big. ass. building. s.
Typical SOM .
Such ANEMIC building design......
Brookfield likes Manhattan as much as Toronto
Real Estate Weekly
But will Brookfield build on 9th without an anchor?
Yesterday The New York Times reported that Brookfield Properties plans to begin readying its development site on 9th Avenue between 31st and 33rd Streets for construction of up to 5.5 million square feet. The decision to begin the work, which entails building a platform over the LIRR rail yard tracks that run beneath the site, was first reported by rew-online.com on February 7 after the company’s chief executive, Richard Clark, mentioned that the construction would commence during a conference call that day.
The Times’ story provides a first look at renderings of the curvaceous pair of office towers that Brookfield wants to build on the parcel. The question is whether the firm will begin building the skyscrapers, once it has prepared the site, without an anchor tenant in place. The New York Observer, in a post yesterday, indicated that the answer to that would be no, a logical assumption considering the uncertain demand for office space now that the economy appears to be entering a pronounced slowdown.
On top of that, Brookfield is one of the bidders for the West Side rail yards a block west of its 9th Avenue site. Millions of square feet of office space and residential development are planned for the rail yards site, a major project that may discourage Brookfield from adding more supply in the area on speculative basis.
But during the conference call, Clark made an interesting comparison when assessing the risk of developing projects in the different office markers where Brookfield has a presence. Houston, which Clark described as a strong market because of the concentration of energy sector tenants there, was a city where Brookfield wouldn’t develop on spec because he said that other developers are planning projects that could quickly create a glut of supply.
“It makes us nervous,” Clark said. “It’s more risk than Toronto or New York.”
In Toronto, Brookfield is in the process of building a new office complex, the Bay Adelaide Center, whose later phases may be built on spec. If Brookfield likes Manhattan as much as Toronto as Clark seemed to suggest, could that mean the REIT may in fact go ahead with the 9th Avenue project, especially if it doesn’t win the right to develop the rail yards?
Building the platform now is a no brainer. Construction costs are only going to get higher with each passing year. Building the same platform five years from now will cost more, ten year from now even more than that and so on.
I'm certain their thinking is that eventually a platform is going to have to get built anyway so it might as well be built now. Once the platform is built, they can always build the towers immediately once a tenant is found.
I should have majored in and gone into business.
Not necessarily. There are only so many construction firms that can do a project like this. A major reason why construction is so expensive right now is because there is so much construction going on. These few firms are taking advantage of the basic principle of supply and demand. When construction dies down, and it will, say in five or ten years prices will shoot down.
There not going to go with aproject bigger then the ESB without something. They have had this site for years and have had multiple designs by not only SOM but Fox Fowle, Pei Cobb and even Costas for a residential tower.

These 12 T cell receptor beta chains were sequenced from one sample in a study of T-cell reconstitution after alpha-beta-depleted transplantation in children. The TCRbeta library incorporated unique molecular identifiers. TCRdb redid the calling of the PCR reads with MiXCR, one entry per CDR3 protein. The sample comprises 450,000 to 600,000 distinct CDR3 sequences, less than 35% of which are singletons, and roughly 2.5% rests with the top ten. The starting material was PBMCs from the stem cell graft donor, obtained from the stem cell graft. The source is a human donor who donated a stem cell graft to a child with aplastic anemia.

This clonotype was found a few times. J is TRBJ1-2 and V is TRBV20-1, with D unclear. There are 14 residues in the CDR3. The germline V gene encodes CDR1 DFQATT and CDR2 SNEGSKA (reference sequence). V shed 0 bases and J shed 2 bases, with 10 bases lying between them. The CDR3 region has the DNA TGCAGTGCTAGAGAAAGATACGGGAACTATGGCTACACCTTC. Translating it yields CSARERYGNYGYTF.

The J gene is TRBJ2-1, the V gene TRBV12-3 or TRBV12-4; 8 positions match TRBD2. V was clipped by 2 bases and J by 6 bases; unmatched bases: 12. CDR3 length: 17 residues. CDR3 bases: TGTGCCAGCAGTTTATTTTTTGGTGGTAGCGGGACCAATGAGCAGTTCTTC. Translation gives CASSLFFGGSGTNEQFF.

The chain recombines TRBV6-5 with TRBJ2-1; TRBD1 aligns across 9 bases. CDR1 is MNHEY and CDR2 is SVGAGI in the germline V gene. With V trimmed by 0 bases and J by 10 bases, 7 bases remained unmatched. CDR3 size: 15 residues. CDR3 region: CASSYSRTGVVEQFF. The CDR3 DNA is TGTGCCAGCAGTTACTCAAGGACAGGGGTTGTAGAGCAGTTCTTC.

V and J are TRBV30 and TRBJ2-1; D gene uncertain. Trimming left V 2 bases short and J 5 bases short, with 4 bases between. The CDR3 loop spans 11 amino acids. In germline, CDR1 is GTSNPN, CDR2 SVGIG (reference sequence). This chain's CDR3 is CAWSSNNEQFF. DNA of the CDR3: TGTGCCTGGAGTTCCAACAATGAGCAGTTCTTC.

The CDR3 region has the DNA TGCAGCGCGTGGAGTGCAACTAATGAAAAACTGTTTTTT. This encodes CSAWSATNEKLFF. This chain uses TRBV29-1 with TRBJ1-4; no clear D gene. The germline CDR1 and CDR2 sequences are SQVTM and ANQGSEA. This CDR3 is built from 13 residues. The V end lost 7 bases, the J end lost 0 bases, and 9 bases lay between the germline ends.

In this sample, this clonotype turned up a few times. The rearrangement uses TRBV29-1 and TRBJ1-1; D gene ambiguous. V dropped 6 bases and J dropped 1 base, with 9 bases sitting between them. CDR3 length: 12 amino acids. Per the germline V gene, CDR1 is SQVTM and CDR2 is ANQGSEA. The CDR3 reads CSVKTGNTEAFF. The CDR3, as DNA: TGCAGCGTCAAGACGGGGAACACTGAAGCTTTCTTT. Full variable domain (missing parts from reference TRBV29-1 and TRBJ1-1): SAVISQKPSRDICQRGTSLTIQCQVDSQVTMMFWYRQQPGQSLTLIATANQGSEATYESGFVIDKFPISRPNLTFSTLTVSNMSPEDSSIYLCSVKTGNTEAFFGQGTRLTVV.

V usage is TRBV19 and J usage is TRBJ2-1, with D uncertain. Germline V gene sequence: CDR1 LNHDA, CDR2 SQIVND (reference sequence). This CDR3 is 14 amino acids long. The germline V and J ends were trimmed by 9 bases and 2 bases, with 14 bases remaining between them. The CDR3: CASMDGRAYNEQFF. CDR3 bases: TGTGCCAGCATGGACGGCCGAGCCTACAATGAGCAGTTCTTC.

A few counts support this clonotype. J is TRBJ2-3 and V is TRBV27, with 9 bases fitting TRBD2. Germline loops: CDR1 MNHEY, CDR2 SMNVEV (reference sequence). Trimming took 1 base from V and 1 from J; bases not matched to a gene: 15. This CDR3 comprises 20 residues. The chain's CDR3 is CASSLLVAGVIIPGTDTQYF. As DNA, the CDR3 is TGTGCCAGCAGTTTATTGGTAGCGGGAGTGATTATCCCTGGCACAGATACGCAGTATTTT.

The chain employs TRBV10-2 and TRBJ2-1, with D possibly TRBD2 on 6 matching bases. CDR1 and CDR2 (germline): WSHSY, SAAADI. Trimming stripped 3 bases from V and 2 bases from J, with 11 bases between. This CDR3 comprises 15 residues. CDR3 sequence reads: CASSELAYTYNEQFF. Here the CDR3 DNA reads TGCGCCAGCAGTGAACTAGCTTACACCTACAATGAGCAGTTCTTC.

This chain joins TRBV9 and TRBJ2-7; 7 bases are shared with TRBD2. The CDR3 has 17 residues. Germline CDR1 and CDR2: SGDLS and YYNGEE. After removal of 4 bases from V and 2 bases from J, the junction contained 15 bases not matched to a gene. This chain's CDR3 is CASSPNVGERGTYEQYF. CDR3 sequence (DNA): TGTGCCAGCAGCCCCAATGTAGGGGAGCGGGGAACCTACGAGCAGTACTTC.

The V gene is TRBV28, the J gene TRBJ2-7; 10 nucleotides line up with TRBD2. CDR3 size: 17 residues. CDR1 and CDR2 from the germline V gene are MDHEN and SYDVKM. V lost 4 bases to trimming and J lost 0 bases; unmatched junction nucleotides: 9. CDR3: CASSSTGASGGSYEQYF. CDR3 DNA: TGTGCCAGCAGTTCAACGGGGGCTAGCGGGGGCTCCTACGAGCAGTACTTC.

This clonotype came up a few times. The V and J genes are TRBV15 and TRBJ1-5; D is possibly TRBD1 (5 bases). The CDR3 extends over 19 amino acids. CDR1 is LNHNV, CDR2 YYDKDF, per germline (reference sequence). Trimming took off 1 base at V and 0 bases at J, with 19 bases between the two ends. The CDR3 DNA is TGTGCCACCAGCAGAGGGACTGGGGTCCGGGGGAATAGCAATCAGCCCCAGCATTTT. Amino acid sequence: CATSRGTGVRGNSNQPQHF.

They may build the platform, with a proper loan.suuport from the city but thats it for now
This is turning into one of my favorite Manhattan developments.
From the Manhattan West website:
A look at the plaza, and comparison with the Hudson Yards proposal...
It seens like this plaza should bear the name beaver moreso than Balaz's project.
Both designed to come down and ensnare unsuspecting passersby.
Wowza!!! This is really looking great! NYC is now getting the development it deserves from downtown to Midtown West.
WTF is that butterfly net thing supposed to be / do ?
Both this one and the crossed bayonets from the HY proposal are really lame looking. Neither appears to add much to a small-ish public plaza between two towers. In fact, both structures seem to enclose what is already cramped space.
The sole purpose of both seems to be to hide the hulking mass of concrete which rises on Tenth Avenue.
Two towers in a plaza with a random element between is what i see. Clearly underdeveloped. Placeholders... I hope.
this is probably why.....
Late-Breaking CurbedWire: Brookfield Out at Hudson Yards
Tuesday, February 26, 2008, by Joey
YARDSMANIA—The MTA just sent out a statement regarding the revised bids for the West Side Rail Yards: "In January, the MTA asked each of the five development teams that submitted proposals for the Hudson Yards to submit revised proposals adhering to a deal structure preferred by the MTA. The deadline for responses was today. We received revised proposals from four teams, which we are reviewing. Brookfield Properties did not submit a revised proposal. The MTA continues to adhere to the existing schedule." This is not surprising, given Brookfield's new money-sucking mini-Hudson Yards just to the east. Relive the good ol' days by checking out Brookfield's bid. R.I.P. [CurbedWire Inbox]
^ Well, because Brookfield was a favorite here, you just know it had to go.
We jinxed it. Now we just need to collectively root for more Kaufman-McSams.